Photo © Fernando Alda

The Water Museum

Juan Domingo Santos

Lanjarón, Spain

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Completion Date: January 2009

Owner:Town Hall of Lanjarón

Program: A 5,490-square-foot museum devoted to water and its history in Lanjarón, a Granada spa town on the southern end of the Sierra Nevada. The project is an adaptive reuse of two stone sheds from a water mill possibly dating from the late 19th century, plus another stone structure added in the 1970s, when the complex was a municipal slaughterhouse. These three spaces serve as galleries and screening rooms, and they adjoin a new wood pavilion. A second slaughterhouse building on the opposite side of the pavilion will be incorporated into the museum in a later phase.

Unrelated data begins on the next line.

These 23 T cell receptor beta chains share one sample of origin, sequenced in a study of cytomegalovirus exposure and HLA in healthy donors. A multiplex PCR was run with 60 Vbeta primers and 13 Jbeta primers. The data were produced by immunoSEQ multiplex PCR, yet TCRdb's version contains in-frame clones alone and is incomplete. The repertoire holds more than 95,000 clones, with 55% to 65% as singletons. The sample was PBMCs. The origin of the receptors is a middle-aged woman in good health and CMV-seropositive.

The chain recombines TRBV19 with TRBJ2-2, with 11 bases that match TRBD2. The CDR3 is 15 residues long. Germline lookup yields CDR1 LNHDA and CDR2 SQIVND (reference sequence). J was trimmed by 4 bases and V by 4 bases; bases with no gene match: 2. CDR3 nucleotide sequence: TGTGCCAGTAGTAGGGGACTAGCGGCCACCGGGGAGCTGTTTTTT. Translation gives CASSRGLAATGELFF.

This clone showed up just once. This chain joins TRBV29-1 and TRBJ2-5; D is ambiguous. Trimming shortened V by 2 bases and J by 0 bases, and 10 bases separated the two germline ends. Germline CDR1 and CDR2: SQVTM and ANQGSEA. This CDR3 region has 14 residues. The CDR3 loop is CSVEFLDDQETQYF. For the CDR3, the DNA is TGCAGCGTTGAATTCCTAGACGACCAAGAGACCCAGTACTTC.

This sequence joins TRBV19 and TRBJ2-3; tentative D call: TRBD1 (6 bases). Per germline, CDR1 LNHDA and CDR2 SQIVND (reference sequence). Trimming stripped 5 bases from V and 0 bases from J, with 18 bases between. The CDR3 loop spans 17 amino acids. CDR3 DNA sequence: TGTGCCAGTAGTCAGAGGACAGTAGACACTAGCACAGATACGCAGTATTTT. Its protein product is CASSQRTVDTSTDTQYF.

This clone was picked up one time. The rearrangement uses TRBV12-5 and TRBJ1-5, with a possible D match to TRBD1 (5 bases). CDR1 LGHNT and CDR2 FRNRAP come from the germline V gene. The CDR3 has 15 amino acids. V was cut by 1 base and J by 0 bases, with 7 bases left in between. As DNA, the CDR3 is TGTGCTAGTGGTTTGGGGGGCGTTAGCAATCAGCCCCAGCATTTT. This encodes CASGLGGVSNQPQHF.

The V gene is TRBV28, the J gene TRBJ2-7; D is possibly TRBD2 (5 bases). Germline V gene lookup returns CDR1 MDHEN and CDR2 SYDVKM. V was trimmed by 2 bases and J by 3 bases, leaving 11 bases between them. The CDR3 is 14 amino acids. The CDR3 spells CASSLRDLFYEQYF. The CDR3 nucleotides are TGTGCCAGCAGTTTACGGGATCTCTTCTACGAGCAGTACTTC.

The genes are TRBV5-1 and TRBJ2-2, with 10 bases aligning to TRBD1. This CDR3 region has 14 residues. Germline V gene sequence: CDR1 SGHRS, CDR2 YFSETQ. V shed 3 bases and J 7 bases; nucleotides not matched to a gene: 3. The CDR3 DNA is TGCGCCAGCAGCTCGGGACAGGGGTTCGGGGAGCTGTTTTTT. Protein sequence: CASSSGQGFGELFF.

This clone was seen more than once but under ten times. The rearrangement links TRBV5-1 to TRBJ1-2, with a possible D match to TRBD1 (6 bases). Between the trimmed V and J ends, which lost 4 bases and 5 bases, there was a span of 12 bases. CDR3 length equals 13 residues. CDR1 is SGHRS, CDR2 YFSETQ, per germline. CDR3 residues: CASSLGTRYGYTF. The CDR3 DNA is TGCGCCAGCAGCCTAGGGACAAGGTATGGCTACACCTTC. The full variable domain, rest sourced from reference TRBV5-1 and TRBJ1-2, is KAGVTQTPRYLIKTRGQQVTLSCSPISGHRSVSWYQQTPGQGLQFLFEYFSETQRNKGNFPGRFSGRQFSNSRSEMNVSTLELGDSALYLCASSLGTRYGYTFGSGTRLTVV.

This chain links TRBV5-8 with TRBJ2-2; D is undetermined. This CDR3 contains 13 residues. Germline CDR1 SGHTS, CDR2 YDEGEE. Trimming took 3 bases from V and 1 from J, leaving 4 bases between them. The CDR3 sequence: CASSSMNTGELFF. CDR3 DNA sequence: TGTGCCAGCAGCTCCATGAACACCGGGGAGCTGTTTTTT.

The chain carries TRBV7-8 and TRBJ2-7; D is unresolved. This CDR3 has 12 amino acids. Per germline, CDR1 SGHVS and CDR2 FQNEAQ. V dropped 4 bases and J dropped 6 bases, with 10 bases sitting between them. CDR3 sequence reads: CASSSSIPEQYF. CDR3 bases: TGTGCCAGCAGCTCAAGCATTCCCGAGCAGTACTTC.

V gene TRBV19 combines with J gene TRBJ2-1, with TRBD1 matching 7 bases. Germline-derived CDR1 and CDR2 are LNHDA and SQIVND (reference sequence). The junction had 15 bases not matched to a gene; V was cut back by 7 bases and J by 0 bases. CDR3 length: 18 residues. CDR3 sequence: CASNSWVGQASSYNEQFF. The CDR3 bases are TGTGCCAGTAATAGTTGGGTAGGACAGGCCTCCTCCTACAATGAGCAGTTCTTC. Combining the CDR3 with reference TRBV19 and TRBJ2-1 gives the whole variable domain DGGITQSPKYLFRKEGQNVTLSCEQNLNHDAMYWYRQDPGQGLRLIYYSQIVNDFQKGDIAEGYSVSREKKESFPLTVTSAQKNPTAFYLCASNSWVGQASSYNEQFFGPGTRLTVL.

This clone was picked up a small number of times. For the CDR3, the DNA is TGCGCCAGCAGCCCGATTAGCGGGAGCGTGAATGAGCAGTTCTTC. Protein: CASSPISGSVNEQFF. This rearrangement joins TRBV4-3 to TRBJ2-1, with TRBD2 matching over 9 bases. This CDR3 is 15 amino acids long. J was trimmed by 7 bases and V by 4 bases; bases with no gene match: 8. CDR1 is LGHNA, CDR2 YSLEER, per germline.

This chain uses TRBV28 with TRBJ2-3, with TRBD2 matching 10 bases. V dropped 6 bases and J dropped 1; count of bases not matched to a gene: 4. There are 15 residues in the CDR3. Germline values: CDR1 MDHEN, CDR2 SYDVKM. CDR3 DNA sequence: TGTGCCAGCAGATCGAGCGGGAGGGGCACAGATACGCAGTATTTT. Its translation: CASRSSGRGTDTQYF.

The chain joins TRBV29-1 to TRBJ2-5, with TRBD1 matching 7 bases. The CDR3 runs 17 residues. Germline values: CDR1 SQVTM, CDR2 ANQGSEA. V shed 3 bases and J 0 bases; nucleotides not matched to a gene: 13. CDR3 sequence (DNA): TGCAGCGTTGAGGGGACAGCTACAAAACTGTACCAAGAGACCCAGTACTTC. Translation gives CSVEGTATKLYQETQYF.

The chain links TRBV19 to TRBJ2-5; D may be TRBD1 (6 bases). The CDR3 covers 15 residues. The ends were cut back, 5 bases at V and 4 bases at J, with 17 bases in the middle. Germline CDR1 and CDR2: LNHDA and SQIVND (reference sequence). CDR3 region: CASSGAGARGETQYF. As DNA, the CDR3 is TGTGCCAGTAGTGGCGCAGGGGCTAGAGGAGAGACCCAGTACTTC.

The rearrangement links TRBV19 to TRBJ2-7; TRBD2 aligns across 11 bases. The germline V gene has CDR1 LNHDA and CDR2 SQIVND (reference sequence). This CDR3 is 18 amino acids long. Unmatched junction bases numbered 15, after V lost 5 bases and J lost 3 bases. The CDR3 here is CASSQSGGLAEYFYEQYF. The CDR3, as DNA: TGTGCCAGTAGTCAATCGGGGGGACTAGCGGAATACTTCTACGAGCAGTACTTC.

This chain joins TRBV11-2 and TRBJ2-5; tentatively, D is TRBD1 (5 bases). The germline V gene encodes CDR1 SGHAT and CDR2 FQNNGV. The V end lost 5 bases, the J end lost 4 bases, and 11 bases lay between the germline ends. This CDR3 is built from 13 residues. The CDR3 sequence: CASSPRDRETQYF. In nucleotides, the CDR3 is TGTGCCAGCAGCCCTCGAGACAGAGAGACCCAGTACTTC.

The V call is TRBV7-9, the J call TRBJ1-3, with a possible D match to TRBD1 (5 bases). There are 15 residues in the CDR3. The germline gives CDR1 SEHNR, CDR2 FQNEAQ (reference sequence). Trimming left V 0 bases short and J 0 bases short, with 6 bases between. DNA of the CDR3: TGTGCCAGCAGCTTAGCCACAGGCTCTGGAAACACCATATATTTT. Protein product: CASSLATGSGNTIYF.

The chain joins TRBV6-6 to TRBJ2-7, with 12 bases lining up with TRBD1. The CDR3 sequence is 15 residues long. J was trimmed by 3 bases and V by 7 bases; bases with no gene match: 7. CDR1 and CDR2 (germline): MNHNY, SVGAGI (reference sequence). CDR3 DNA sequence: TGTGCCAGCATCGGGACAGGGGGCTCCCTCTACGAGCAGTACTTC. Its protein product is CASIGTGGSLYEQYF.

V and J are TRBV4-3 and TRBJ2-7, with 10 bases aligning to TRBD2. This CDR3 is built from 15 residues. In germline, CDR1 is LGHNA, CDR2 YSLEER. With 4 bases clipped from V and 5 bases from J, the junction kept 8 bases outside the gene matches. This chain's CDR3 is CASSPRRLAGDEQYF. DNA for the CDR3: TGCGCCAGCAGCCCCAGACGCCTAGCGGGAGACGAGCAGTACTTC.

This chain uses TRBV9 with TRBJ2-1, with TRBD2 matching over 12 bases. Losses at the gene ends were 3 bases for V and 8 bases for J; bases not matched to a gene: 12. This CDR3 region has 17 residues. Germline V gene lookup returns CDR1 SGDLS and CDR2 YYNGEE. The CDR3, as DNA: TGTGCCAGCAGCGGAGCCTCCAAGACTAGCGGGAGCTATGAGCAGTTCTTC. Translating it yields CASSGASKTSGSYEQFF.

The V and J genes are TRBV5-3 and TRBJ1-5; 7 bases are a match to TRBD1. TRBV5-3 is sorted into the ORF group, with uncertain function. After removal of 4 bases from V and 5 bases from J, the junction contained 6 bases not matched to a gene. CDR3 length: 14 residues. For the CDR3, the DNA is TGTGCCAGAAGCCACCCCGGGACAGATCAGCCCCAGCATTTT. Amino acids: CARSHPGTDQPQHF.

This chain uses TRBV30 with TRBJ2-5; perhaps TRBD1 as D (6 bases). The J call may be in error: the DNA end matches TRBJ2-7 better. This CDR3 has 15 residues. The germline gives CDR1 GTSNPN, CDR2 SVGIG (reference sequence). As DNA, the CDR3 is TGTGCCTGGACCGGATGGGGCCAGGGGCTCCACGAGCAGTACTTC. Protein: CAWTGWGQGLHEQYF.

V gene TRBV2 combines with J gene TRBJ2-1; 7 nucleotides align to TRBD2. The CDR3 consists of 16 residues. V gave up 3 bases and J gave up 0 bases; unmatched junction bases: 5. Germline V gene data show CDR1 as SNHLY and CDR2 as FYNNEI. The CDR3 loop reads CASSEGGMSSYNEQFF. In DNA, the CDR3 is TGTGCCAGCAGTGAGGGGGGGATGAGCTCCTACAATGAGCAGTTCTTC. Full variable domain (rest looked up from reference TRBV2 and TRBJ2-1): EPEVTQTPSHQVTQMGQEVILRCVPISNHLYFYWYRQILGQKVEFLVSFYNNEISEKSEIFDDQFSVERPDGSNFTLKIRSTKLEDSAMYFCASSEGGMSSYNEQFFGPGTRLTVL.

Design Concept and Solution: Treating water as both a medium and a material, the architects linked the museum's various spaces with three thin pools of water that in turn form a circuit with an irrigation canal and the Lanjarón River. The largest pool, spread over slices of eucalyptus trunks, forms a sort of watery courtyard shaded by orange trees; a similar but even shallower pool spans the floor of the wood pavilion. Inside, the third pool takes up half the floor of one screening room, blurring the boundary between the imagery on the large video display and its reflection. The architects made minimal changes to the buildings themselves. They preserved the original stone walls, smoothed the exteriors with handcrafted white plaster, and added new corrugated metal roofs. Inside, they demolished interior partitions and inserted boxy arrangements of white gypsum board ceiling and wall panels to frame the exhibits and set off the rough stone walls and brickwork.

Total construction cost: €279,000

estudio de arquitectura
Fábrica de Azúcar San Isidro
Antigua Carretera de Málaga s/n
18015 Granada

July 2011
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